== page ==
Daniel Murphy of the Mets
Daniel Murphy

Anyone who’s listened to New York sports-radio personality Mike Francesa over the years−and I am among them−knows the guy’s best left sticking to his area of paid expertise. The Long Island native, who is socially conservative at best, lords over Mike’s On, his weekday afternoon post on WFAN AM/FM (and past and current TV simulcast homes YES and Fox Sports 1) with an entitled bluster. But when it comes to competitive athletics−particularly golf and the college games−Francesa knows his stuff, so you allow and laugh off an occasional lapse into egomania or cultural disconnect.

But after a quarter-century (both with former co-host Chris “Mad Dog” Russo and on his own) of opinionated banter and high-profile interviews, the veteran commentator finally touched a national nerve. As you may have streamed by now, Francesa, upon prodding from a caller, ad-libbed a 20-minute digression on Mets second baseman Daniel Murphy taking paternity leave and missing the team’s opening pair of games. His insights into the issue are best distilled via this continuous stream of thought (lest Francesa continue protesting context-avoidant reporting): “What are ya doing the first couple of days? Maybe ya take care of the other kids? Well, ya gotta have someone do that if you’re a Major League baseball player. I’m sorry, you do. That’s the only thing you’re doing. Your wife doesn’t need your help the first couple of days. You know that. You’re not doing much those first couple days when the baby was just born.”

In fairness, the above−and none of what Francesa spewed−was as outright icky as WFAN colleague and former NFL quarterback Boomer Esiason outright suggesting Murphy’s wife should have scheduled her C-section for sooner (Esiason later apologized on-air and to Murphy privately). Nor was it any more groan-worthy than when, earlier this year, Francesa cautioned NFL teams about drafting openly gay college pass-rusher Michael Sam, lest it cause distraction and dysfunction in the locker room (one shudders to conceive of Francesa broadcasting when Branch Rickey signed Jackie Robinson).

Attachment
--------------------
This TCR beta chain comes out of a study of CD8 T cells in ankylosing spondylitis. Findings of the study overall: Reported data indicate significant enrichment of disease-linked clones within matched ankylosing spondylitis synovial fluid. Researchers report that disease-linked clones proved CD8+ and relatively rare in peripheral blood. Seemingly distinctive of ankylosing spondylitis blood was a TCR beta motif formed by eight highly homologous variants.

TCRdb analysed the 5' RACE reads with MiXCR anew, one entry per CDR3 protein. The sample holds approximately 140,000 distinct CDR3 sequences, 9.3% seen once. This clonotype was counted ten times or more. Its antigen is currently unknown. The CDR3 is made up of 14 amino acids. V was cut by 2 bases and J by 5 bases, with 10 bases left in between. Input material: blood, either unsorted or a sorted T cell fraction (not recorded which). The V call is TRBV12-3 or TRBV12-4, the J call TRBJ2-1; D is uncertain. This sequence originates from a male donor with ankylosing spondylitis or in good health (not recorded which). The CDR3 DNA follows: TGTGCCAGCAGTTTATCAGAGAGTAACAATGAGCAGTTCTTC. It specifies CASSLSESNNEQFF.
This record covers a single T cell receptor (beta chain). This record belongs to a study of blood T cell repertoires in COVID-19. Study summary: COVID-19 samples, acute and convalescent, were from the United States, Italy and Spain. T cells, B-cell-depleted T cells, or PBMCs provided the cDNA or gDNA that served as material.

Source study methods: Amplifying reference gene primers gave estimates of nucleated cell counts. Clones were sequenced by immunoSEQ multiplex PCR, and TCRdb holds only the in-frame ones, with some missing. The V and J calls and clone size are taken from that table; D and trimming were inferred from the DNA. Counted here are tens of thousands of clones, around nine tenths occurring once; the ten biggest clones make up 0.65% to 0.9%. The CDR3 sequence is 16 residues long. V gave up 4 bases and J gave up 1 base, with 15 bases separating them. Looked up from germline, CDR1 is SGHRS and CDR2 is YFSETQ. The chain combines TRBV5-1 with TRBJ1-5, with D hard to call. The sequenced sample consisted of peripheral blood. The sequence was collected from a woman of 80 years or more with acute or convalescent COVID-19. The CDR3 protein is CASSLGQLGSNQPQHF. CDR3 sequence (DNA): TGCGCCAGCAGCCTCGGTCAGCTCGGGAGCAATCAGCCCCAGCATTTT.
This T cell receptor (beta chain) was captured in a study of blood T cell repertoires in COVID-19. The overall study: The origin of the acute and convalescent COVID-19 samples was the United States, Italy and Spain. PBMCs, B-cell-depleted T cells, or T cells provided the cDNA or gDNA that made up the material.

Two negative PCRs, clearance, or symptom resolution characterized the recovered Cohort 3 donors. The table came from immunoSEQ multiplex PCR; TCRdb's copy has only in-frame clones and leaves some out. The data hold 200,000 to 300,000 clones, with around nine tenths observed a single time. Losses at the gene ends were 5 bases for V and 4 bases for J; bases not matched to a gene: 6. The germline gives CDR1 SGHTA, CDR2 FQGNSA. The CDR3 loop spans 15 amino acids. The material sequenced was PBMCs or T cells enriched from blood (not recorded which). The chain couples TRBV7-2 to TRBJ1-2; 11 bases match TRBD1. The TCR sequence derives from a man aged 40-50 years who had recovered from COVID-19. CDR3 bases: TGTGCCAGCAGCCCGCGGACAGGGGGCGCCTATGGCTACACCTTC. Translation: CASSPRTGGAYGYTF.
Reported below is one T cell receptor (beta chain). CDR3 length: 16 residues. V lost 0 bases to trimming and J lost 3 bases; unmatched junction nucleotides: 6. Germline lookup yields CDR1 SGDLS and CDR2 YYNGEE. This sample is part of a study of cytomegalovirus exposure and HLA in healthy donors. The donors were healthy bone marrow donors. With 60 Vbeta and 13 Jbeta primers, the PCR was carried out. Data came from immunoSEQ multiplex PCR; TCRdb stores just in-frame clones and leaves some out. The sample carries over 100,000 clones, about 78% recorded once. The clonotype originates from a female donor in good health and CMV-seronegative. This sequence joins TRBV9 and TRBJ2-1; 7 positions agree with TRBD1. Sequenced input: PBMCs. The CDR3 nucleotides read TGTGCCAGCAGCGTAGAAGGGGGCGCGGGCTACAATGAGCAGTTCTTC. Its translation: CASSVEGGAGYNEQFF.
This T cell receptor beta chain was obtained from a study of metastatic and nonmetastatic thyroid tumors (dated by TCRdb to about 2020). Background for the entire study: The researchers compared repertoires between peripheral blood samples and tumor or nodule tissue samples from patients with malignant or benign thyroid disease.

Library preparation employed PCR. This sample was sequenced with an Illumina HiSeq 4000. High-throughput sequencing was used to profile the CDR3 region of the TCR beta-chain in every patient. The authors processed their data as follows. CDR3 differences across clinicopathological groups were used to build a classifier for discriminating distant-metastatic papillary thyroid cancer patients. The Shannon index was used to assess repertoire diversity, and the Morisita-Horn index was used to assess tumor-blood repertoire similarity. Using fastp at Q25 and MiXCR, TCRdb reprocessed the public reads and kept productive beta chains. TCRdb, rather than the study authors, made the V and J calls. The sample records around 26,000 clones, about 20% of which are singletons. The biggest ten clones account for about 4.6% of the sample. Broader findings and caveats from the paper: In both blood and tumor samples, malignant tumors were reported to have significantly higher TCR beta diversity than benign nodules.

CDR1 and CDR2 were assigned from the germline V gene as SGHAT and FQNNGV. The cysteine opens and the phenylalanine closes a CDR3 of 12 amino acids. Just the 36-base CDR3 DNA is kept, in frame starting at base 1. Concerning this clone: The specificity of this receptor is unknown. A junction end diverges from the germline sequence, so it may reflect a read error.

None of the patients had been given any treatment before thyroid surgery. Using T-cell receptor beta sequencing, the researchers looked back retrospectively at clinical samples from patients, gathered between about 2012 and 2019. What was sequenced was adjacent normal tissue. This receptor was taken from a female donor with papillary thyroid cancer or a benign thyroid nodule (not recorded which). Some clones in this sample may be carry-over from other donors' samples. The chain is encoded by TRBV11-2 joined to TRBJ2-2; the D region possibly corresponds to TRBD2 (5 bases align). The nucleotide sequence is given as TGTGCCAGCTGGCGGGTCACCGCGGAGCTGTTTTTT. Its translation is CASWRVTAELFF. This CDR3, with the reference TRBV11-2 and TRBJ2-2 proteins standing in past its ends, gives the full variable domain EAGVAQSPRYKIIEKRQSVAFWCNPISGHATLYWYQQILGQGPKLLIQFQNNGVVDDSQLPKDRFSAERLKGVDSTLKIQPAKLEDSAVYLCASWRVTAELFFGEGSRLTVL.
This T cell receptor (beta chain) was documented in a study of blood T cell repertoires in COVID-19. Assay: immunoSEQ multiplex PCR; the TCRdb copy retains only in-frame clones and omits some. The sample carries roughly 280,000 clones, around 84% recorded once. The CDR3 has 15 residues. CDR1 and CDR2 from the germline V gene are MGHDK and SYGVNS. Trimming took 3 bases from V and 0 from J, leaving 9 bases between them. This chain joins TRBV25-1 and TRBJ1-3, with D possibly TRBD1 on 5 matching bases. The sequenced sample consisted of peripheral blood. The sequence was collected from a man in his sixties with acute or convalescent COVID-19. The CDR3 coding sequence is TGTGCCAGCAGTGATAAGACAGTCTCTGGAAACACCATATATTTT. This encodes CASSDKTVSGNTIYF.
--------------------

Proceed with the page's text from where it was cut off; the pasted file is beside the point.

So for those squarely in favor of Murphy, the Mets’ and MLB’s actions who are first making Francesa’s acquaintance, my advice is to consider his comical misstep into this topical brouhaha a boon for national discussion. And to Francesa’s loyal, if at times puzzled, listenership, this is hardly the man’s most provocative display, so no judgment from me should you turn the page but not your dial.

As for myself, I was not only present at my son’s delivery and holding my wife’s hand, but stayed by her side the ensuing several days as she recovered from a stressful labor and complicated C-section. I even worked during that entire time (because I work from home and remotely from my laptop). Fourteen months later, I make routine mid-day drives to see my son at daycare, and have always tuned in to Mike’s On during the trip there and back. But since Francesa would clearly find my professional and domestic multi-tasking troubling (or, at minimum, foreign), I’ll make this easier on both of us by finally tuning out.